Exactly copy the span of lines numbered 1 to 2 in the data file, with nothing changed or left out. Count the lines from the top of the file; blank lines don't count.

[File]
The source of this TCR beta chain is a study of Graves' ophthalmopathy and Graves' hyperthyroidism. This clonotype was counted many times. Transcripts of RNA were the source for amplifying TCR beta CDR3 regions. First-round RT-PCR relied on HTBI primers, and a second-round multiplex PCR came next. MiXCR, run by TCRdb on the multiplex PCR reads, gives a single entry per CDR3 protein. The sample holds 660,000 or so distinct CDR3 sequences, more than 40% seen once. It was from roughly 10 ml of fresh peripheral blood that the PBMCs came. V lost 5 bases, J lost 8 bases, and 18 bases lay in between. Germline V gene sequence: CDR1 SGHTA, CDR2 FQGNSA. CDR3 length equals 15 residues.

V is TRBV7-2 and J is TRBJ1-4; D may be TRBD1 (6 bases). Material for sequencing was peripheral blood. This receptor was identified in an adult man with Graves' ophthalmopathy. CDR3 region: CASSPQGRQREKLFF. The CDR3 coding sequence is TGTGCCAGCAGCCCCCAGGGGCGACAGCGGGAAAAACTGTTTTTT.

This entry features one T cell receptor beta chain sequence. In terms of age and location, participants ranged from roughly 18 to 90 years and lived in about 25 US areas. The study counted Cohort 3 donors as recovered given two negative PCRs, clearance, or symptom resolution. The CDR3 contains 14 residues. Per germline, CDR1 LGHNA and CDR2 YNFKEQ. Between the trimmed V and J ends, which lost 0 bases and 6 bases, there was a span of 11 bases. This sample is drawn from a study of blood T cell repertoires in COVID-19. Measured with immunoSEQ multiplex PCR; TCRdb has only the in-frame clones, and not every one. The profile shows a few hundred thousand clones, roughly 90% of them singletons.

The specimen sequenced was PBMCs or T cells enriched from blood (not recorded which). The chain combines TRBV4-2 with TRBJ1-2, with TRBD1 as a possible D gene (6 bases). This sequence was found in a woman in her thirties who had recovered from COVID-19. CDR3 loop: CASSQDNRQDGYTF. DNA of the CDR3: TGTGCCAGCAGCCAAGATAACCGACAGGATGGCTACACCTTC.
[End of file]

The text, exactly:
The source of this TCR beta chain is a study of Graves' ophthalmopathy and Graves' hyperthyroidism. This clonotype was counted many times. Transcripts of RNA were the source for amplifying TCR beta CDR3 regions. First-round RT-PCR relied on HTBI primers, and a second-round multiplex PCR came next. MiXCR, run by TCRdb on the multiplex PCR reads, gives a single entry per CDR3 protein. The sample holds 660,000 or so distinct CDR3 sequences, more than 40% seen once. It was from roughly 10 ml of fresh peripheral blood that the PBMCs came. V lost 5 bases, J lost 8 bases, and 18 bases lay in between. Germline V gene sequence: CDR1 SGHTA, CDR2 FQGNSA. CDR3 length equals 15 residues.

V is TRBV7-2 and J is TRBJ1-4; D may be TRBD1 (6 bases). Material for sequencing was peripheral blood. This receptor was identified in an adult man with Graves' ophthalmopathy. CDR3 region: CASSPQGRQREKLFF. The CDR3 coding sequence is TGTGCCAGCAGCCCCCAGGGGCGACAGCGGGAAAAACTGTTTTTT.